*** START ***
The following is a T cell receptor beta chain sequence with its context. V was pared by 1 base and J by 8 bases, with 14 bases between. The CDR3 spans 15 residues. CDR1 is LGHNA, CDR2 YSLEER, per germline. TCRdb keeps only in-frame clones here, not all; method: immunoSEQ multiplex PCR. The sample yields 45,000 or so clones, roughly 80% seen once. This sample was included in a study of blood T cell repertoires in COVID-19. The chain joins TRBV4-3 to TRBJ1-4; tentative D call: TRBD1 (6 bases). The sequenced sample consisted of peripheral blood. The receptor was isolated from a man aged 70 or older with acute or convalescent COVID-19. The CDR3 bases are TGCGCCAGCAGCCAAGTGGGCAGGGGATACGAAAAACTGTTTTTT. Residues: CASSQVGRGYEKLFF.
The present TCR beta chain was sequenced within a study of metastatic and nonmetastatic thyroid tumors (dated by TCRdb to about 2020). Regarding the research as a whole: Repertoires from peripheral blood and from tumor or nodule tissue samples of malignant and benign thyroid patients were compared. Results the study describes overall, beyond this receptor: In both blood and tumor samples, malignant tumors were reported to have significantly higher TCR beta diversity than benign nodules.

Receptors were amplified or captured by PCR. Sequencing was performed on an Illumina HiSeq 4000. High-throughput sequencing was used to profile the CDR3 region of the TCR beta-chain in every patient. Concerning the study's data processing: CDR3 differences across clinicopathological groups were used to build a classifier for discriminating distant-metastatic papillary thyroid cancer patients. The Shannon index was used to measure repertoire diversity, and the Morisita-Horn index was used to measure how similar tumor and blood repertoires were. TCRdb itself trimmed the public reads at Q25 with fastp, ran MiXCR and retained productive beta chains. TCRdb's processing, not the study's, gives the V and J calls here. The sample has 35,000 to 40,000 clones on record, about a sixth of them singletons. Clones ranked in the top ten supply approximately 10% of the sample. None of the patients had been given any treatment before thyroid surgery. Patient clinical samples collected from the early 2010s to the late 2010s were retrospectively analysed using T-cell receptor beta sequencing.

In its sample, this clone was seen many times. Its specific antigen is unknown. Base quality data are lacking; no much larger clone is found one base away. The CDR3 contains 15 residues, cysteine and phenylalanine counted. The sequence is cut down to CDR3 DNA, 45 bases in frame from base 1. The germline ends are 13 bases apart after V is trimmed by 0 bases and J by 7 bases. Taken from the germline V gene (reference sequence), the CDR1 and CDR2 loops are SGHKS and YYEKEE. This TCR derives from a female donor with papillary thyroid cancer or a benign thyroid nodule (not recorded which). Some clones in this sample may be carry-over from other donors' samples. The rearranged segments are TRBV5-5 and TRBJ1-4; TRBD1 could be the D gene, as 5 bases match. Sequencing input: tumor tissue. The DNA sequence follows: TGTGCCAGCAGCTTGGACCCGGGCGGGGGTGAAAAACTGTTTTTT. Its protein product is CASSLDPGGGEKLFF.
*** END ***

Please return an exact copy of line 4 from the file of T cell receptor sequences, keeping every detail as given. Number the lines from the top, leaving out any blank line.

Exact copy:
In its sample, this clone was seen many times. Its specific antigen is unknown. Base quality data are lacking; no much larger clone is found one base away. The CDR3 contains 15 residues, cysteine and phenylalanine counted. The sequence is cut down to CDR3 DNA, 45 bases in frame from base 1. The germline ends are 13 bases apart after V is trimmed by 0 bases and J by 7 bases. Taken from the germline V gene (reference sequence), the CDR1 and CDR2 loops are SGHKS and YYEKEE. This TCR derives from a female donor with papillary thyroid cancer or a benign thyroid nodule (not recorded which). Some clones in this sample may be carry-over from other donors' samples. The rearranged segments are TRBV5-5 and TRBJ1-4; TRBD1 could be the D gene, as 5 bases match. Sequencing input: tumor tissue. The DNA sequence follows: TGTGCCAGCAGCTTGGACCCGGGCGGGGGTGAAAAACTGTTTTTT. Its protein product is CASSLDPGGGEKLFF.